The India of the '90s is a land of tragicomic images like the Advani rath yatra of a few years ago accompanied by idiot box versions of Ram, Sita and Hanuman. One would laugh and shrug were it not for the grim reality of a nation driven to murderous frenzy over Ram Janmabhoomi/ Babri Masjid. Sadhvi Ritambhara and Bal Thackeray would be relegated to the world of cartoons where they truly belong were it not for the burning of Mumbai. And cardboard cutouts could be ignored were it not for the fact that the nation's Parliament is held in thrall by Jayalalitha, the biggest cutout of them all.

Yet, to many, even a behemoth of corruption like Jayalalitha is a goddess!!

Between the Congress and the BJP, statecraft is reduced to a combination of stagecraft and blood sport. A combination which is perhaps appropriate, given the fact that we live in a New World Disorder determined by Clinton and Milosevic.

What is the solution? They say one sets a thief to catch a thief.

Religious bigotry and fanaticism being at the heart of many of the crises confronting us, we must perhaps look to scripture to provide us with a salve for the guns of Ulster, the long knives of Algiers, the Kalashnikovs of Kabul.

All scripture agrees on the fundamentals of the equality of people in the eyes of the Divine. The injunction to free spirited inquiry and the cultivation of a high personal standard of conduct in one's relationship with fellow humans and with society at large is a common feature of all religious tradition. This return to fundamentals is the bedrock of true religious resurgence.

Writing recently in The Indian Express on the brouhaha in India over conversions to Christianity, Shashi Tharoor writes as a self-described proud Hindu on the need for Hindus to take Hinduism back from the extremists.

The ignorance of the history of Hinduism displayed by some of those ostensibly speaking for the 'Hinduism is Indian nationalism' position is nothing short of galling. In a recent exchange of opinion with one of them in a discussion on the The South Asian Journalists Association discussion list, the debate turned to differences and commonalties between the Hindu and Islamic viewpoints. When I quoted Adi Sankaraacharya, I was roundly castigated as being a 'Pinko', a term used by him freely to describe anyone he suspected of having leftist leanings. If quoting Adi Sankaraacharya, who predated Marx and the communist parties of Kerala by a millennium, determined my status as a 'Pinko', the ship of state of Hindu India is in knowledgeable hands!

The Bhagavad Gita instructs us about the need to resist the Kauravas in our midst. The scenario in Indian legislatures increasingly resembles the court of the Kauravas. The Congress party is dominated by buffoons. Despite the presence of a few elder statesmen like Atal Bihari Vajpayee among the ranks of the Sangh Parivar, it is the Shakuni mamas like Thackeray who determine the timbre of the Sangh Parivar's voluble rhetoric. This is true despite the mild falling out between the Shiv Sena and BJP.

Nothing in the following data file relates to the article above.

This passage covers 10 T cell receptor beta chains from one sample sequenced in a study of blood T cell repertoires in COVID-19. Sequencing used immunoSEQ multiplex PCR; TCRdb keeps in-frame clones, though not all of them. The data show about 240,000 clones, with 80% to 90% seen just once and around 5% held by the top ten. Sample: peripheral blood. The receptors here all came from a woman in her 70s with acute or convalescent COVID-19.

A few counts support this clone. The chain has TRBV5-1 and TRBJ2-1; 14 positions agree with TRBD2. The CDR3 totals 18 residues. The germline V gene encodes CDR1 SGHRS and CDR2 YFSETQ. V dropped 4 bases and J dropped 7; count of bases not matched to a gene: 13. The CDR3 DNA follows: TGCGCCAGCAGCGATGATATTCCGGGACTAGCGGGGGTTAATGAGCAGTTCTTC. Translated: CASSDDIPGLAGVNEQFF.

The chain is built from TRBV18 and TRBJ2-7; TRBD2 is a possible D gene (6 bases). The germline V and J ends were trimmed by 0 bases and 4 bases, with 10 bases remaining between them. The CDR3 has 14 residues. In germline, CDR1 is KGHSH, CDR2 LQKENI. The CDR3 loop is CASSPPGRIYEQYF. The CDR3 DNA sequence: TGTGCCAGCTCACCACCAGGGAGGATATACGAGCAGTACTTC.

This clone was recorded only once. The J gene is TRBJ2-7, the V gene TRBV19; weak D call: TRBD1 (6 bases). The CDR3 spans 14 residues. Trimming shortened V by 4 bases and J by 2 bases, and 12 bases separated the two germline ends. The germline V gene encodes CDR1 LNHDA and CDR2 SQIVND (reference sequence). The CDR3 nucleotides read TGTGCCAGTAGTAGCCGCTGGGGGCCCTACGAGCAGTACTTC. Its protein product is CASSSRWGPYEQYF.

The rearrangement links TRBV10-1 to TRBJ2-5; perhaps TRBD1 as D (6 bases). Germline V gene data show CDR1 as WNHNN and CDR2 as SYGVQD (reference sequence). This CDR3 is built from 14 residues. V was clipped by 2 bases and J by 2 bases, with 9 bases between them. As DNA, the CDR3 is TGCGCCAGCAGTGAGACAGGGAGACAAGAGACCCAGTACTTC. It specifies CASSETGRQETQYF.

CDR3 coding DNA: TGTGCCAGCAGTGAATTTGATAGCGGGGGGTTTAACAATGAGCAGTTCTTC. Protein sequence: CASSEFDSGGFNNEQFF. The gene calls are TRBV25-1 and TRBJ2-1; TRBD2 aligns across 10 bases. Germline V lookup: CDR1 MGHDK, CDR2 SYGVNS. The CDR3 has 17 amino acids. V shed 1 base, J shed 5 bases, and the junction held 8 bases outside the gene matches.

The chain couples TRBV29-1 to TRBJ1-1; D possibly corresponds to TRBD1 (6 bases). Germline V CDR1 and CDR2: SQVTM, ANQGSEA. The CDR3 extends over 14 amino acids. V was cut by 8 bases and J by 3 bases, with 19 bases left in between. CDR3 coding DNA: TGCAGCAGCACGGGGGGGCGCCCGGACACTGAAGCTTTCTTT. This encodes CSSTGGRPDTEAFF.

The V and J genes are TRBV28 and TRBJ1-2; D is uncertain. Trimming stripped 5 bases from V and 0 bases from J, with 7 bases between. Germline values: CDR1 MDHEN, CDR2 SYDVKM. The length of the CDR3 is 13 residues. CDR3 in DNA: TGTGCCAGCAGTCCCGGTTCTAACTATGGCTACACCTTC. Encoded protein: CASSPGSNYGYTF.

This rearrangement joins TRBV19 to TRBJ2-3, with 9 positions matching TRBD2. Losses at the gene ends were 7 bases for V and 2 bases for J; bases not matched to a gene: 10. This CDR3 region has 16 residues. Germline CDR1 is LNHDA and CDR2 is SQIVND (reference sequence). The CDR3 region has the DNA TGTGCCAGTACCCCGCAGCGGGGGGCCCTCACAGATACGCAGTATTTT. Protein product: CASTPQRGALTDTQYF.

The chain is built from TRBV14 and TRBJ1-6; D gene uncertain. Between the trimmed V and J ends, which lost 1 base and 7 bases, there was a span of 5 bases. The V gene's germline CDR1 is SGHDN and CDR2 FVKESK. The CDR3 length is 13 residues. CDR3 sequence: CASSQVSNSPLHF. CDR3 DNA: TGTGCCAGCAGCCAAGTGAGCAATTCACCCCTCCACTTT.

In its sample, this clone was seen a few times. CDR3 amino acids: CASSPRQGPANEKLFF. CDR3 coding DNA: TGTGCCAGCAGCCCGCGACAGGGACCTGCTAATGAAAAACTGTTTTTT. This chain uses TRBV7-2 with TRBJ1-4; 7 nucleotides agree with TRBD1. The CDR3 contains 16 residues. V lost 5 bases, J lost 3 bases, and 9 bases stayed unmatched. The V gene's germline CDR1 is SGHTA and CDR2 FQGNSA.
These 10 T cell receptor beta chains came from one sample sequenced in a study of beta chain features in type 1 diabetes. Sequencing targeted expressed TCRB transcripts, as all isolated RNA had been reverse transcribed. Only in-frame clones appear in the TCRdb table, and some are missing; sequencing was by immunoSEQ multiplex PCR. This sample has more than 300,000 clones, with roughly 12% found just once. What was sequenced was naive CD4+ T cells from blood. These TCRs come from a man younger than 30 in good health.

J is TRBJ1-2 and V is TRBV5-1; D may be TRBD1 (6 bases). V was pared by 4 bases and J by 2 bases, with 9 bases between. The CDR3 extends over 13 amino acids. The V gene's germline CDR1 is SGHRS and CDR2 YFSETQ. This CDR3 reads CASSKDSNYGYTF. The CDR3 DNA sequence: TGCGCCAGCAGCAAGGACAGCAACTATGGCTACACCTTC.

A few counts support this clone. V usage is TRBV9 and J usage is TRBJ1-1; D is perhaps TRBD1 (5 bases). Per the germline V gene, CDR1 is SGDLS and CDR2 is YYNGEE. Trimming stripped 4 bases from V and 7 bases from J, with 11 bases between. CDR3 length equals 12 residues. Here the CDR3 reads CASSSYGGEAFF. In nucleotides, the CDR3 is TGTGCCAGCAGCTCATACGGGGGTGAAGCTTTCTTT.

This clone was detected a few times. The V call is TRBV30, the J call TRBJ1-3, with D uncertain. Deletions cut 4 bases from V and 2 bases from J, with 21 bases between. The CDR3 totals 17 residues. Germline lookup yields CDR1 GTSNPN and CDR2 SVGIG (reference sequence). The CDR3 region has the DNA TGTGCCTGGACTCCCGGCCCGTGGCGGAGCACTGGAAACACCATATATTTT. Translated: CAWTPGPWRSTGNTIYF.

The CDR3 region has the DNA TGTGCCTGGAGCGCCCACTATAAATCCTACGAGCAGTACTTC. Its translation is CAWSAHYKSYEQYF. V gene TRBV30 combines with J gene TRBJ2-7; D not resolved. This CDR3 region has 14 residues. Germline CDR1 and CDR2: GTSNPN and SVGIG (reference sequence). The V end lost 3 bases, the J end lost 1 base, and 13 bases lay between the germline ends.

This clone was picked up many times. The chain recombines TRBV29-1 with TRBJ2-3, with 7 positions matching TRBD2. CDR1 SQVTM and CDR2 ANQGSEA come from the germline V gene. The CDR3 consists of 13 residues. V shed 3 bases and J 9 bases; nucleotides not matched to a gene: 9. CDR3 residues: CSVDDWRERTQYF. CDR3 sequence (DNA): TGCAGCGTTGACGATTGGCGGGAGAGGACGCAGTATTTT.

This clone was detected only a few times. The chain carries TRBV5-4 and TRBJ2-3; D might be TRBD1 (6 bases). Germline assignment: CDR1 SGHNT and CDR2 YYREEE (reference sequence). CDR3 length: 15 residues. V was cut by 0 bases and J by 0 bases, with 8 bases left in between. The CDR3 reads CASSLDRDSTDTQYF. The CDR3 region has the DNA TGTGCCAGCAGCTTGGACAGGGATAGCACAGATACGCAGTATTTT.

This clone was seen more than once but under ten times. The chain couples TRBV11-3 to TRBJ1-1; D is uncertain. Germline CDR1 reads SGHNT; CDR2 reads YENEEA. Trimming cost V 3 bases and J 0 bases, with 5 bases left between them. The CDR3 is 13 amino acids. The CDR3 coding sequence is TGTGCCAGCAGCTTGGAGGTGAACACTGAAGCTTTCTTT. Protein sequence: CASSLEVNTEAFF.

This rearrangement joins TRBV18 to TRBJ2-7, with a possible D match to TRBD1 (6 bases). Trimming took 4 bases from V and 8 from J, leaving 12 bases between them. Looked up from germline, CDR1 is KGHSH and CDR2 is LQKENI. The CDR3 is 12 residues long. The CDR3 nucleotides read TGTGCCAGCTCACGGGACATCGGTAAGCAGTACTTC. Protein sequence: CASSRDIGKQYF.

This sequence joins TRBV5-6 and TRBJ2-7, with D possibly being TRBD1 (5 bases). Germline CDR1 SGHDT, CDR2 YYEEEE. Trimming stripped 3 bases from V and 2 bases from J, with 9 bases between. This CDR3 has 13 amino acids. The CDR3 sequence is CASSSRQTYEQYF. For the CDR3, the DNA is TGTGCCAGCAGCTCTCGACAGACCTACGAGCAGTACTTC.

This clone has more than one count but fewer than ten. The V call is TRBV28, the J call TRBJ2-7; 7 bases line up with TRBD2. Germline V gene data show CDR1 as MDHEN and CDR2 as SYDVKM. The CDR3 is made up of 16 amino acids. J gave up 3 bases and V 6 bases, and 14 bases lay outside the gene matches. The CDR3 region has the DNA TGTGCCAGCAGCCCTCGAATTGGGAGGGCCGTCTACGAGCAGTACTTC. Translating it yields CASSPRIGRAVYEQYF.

Increasingly, there is talk of 'Hinduization'. Though many Western critics of the term are correct in being critical, I must point out that this suggested 'Hinduization' of the Indian polity is no different from the Anglicization that all immigrants to the United States are subject to as evidenced by the citizenship procedure, the dominant status of English in USA and the raging debate over the cultural rights of California's immigrant Hispanic population.

To the religious person wedded to pursuing the understanding of the fundamentals of scripture, it is clear that the right to just treatment by the state, protection of cultures and diversities as expressions of the Divine, the right to worship freely and the protection of intellectual inquiry, are all sanctioned and safeguarded both by the Bhagavad Gita as well as the Holy Quran. In fact, both texts define in clear terms what 'Dharma' is and when and how a battle may and should be joined as a Dharmic battle or Jihad carried out in submission to the will of God. This is the true fundamentalism and these are the true fundamentalists. Not the Mujahedin and the Ritambharas of this century.

The joy of understanding fundamentals is expressed beautifully by the Marathi folk poetess BahiNabai, one of the lights of the Bhakti movement in Maharashtra, when she says in one of her songs composed: maajhi maai Saraswati
maale shikavite boli
leka BahiNiicya mani
kiti gupiita pErli...

The lines loosely translated say that Sarasvati as the Divine Mother teaches the poetess to speak and quietly plants in her heart many a secret knowledge, as if she were her own daughter. This is the central relationship between the individual and the Divine, whether the individual is Hindu, Muslim, Christian, or otherwise.

And as for the ordinary working Indian, whether Hindu or Muslim or Christian, who wishes to get on with his or her already arduous life and has the forces of religious confrontation ranged against him and is left with no weapon but prayer, the Mahabharata again offers solace. Offered a choice between His army and Himself, the Kauravas chose the former leaving Sri Krishna on the side of Dharma. This goes metaphorically to the heart of the existential dilemma faced by Indian society as a whole and every individual Indian in this midlife crisis of free India.

The strongest fortress and protection that Hindu and Muslim societies and the nation states of South Asia have against the 'tamasic' or Satanic fires raging within the belly of the Indian subcontinent is the investigation, understanding and application of the true fundamentals of Hinduism and Islam. The solution is not in nuclearization of the subcontinent.

It is time to lower the religious barricades and begin to set our houses in order.